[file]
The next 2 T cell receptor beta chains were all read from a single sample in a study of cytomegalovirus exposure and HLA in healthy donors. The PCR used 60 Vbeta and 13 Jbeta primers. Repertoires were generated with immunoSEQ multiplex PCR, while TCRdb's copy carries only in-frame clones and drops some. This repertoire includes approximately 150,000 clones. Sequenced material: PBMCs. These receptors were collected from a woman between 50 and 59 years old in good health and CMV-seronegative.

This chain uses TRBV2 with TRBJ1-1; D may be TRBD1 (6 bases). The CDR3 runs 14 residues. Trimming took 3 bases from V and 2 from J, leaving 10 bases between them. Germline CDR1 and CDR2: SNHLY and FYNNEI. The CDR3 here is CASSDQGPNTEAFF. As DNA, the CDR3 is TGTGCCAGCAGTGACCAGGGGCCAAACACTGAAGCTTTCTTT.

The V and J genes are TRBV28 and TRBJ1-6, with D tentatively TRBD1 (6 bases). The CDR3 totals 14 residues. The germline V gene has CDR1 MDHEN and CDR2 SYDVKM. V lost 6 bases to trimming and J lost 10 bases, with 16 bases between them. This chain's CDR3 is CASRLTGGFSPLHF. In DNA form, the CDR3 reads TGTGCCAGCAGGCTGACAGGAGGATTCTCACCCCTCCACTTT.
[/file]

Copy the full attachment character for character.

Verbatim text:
The next 2 T cell receptor beta chains were all read from a single sample in a study of cytomegalovirus exposure and HLA in healthy donors. The PCR used 60 Vbeta and 13 Jbeta primers. Repertoires were generated with immunoSEQ multiplex PCR, while TCRdb's copy carries only in-frame clones and drops some. This repertoire includes approximately 150,000 clones. Sequenced material: PBMCs. These receptors were collected from a woman between 50 and 59 years old in good health and CMV-seronegative.

This chain uses TRBV2 with TRBJ1-1; D may be TRBD1 (6 bases). The CDR3 runs 14 residues. Trimming took 3 bases from V and 2 from J, leaving 10 bases between them. Germline CDR1 and CDR2: SNHLY and FYNNEI. The CDR3 here is CASSDQGPNTEAFF. As DNA, the CDR3 is TGTGCCAGCAGTGACCAGGGGCCAAACACTGAAGCTTTCTTT.

The V and J genes are TRBV28 and TRBJ1-6, with D tentatively TRBD1 (6 bases). The CDR3 totals 14 residues. The germline V gene has CDR1 MDHEN and CDR2 SYDVKM. V lost 6 bases to trimming and J lost 10 bases, with 16 bases between them. This chain's CDR3 is CASRLTGGFSPLHF. In DNA form, the CDR3 reads TGTGCCAGCAGGCTGACAGGAGGATTCTCACCCCTCCACTTT.